An Alumni Reflection – Spencer McClelland
The School for Strings was one of the most integral parts, if not the most integral part, of my teenage years. I found my way to SFS when my teacher Amanda Zlotkin suggested that I should start studying with Louise Behrend. Miss Behrend was life-changing. She changed my playing and my approach to music. I learned through her how to hear the idiosyncrasies of every piece; the fact that composers have a medium for which they write best, and to interpret their pieces with that mindset; that unusual bowings and fingerings can actually solve the difficulty of phrasing; and that every piece can be performed for the first time, no matter how many times you’ve played it. When I left Miss Behrend as I went to college, I entered a different musical world. I never found the same sheer joy and passion for the music of the violin. I am sure there are many of her students who feel that way, and I will look on the years of evenings spent with her as one of the luckiest parts of my childhood.
The School was much more than Miss Behrend, though. Through studying with her, I joined the Friday night program. I like to think that much of what I learned about how to be a good citizen — to be thoughtful, attentive, open to differing opinions, flexible, generous, adaptable — came through hundreds of hours of chamber music instruction at the school. Chamber music for me was my home. I never was as brilliant a solo violinist as I was a chamber musician, and I certainly didn’t feel the same passion for the orchestra as I did for smaller groups. Chamber music just made sense. Over my years at SFS, I played with many different students, in many different arrangements, and with many different coaches. Sasha, Miss Keats, and Maxine were my main guides. There is something incredibly unique about the challenge of playing chamber music: to master your part and focus on executing that in the moment, but to be alive to the fact that you are playing with other individuals, to be sensitive enough to each of the other instruments that you can change what you’re doing on a dime without losing your own internal process. I am now a practicing OB/GYN, and when asked why I’m so calm and efficient in an emergency, I always credit chamber music, which some people find bizarre, but I mean completely sincerely. I’m used to running on high adrenaline, processing many layers of information at the same time, sorting and prioritizing different senses, and working collaboratively while having a highlighted role within a group. So, to that end, I think, quite simply, that my chamber music instruction made me a better person and doctor.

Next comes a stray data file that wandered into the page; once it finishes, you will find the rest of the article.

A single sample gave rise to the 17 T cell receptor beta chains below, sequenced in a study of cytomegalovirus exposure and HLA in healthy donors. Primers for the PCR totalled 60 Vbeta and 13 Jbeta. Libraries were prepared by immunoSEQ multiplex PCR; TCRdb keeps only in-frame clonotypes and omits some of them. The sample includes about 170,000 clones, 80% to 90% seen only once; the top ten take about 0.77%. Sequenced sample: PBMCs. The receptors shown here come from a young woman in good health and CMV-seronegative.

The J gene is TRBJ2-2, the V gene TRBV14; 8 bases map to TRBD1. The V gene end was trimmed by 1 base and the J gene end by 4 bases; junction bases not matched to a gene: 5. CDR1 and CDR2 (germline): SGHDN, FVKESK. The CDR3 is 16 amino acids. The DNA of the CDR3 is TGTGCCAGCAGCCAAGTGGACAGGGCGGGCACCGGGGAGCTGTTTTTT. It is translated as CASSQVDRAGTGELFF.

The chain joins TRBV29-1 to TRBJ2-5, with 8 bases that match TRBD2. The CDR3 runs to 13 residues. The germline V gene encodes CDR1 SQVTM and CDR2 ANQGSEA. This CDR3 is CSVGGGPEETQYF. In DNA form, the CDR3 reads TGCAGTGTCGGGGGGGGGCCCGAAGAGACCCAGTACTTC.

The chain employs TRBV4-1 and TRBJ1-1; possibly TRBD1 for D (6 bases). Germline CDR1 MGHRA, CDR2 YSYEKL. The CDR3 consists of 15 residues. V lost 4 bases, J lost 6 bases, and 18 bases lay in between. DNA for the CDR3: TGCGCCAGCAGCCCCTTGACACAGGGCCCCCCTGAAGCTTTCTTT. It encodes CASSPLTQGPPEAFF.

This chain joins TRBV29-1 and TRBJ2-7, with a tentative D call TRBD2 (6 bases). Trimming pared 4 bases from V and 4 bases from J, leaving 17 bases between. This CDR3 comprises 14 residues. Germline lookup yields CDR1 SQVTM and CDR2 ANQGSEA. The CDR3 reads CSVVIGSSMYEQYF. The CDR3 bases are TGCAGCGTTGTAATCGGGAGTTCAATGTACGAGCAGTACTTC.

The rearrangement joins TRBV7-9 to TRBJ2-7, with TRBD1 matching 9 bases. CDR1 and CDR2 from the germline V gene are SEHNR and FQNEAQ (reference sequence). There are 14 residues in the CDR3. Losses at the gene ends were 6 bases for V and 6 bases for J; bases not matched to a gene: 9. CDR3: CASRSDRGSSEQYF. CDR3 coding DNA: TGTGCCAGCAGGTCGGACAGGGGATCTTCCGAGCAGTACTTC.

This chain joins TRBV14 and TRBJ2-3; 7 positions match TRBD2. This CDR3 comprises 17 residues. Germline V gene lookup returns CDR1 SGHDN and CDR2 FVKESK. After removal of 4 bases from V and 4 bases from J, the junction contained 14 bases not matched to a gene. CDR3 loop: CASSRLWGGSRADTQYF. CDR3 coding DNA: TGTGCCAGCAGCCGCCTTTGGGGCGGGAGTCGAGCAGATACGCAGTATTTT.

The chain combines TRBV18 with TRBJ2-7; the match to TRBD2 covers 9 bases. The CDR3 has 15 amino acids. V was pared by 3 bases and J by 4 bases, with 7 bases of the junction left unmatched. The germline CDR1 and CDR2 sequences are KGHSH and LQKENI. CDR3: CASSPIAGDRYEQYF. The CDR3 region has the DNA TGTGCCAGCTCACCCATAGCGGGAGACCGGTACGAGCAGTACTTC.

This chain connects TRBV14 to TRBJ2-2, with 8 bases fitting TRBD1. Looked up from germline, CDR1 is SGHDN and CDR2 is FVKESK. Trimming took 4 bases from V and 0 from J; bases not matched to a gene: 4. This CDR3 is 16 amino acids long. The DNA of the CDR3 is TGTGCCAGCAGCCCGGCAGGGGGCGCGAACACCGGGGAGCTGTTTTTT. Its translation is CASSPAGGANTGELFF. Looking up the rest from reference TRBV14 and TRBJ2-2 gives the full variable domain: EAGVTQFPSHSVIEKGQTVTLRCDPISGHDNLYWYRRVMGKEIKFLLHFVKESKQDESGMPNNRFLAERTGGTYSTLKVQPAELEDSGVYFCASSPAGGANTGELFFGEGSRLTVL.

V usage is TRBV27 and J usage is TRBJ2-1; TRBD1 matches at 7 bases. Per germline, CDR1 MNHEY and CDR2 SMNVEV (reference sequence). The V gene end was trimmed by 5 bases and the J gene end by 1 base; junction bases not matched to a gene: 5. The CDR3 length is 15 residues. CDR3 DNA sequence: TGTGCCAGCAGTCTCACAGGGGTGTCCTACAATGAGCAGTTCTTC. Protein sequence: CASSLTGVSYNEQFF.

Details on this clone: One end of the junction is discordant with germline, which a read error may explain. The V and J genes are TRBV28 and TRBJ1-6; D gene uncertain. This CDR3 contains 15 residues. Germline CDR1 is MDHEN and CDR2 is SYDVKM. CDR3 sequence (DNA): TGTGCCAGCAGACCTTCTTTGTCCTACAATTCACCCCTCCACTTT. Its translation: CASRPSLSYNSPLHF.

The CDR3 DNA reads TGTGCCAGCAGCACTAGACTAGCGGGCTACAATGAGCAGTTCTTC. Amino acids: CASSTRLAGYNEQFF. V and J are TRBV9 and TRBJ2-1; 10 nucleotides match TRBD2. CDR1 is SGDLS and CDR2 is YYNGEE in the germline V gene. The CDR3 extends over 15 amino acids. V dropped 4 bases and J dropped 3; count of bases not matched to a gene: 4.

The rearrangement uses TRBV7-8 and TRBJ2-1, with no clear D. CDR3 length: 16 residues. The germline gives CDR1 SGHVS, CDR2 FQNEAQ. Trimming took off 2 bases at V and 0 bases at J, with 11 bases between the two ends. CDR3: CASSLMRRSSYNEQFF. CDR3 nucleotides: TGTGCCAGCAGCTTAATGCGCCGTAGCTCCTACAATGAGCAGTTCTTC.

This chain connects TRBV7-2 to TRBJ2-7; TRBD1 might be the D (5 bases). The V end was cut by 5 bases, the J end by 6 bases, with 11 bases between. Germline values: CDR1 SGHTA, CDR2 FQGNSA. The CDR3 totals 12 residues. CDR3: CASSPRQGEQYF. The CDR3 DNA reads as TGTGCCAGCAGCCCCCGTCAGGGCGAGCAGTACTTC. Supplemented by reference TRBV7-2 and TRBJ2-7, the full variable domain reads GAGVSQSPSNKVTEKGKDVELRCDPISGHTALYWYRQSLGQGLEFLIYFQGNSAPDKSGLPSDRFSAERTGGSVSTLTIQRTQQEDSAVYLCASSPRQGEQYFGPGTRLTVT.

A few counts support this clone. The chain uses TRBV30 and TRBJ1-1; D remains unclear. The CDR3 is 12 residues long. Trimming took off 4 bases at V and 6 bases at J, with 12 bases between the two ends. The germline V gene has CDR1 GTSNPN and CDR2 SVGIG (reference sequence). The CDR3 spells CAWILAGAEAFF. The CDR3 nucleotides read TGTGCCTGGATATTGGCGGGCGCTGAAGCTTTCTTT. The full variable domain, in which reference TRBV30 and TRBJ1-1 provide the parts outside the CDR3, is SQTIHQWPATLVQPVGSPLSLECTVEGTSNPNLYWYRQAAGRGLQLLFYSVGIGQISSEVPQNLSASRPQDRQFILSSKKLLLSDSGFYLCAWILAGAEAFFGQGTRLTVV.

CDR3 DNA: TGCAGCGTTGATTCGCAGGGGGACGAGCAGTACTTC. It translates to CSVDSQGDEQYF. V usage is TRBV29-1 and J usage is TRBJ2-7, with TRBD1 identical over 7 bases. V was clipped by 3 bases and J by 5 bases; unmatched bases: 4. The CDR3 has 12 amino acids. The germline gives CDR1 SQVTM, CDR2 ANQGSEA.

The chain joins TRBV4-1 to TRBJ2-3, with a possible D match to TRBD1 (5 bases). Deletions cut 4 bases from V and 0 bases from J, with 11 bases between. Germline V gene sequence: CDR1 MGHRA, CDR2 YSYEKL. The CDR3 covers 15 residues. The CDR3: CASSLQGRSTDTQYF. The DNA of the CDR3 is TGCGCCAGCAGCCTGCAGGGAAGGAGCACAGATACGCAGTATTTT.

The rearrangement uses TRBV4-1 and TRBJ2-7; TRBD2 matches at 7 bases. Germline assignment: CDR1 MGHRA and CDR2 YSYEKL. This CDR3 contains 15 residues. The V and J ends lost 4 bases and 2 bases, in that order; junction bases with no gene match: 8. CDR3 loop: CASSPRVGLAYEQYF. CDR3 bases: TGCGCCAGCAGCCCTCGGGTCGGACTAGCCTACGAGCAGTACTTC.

Perhaps most importantly, the School was a home to a group of kindred spirits. It’s tough to be a teenager who is passionate about Classical Music. No matter how you cut it, that is not as popular as doing Sports, or Drama, or doing nothing at all. Each Friday night, I had a home with other students who were proud of that passion. Looking back on it, it’s funny that I spent half my weekend nights as a teenager studying and playing music, rather than hanging out with my classmates from school. But that’s what I did, and I loved it.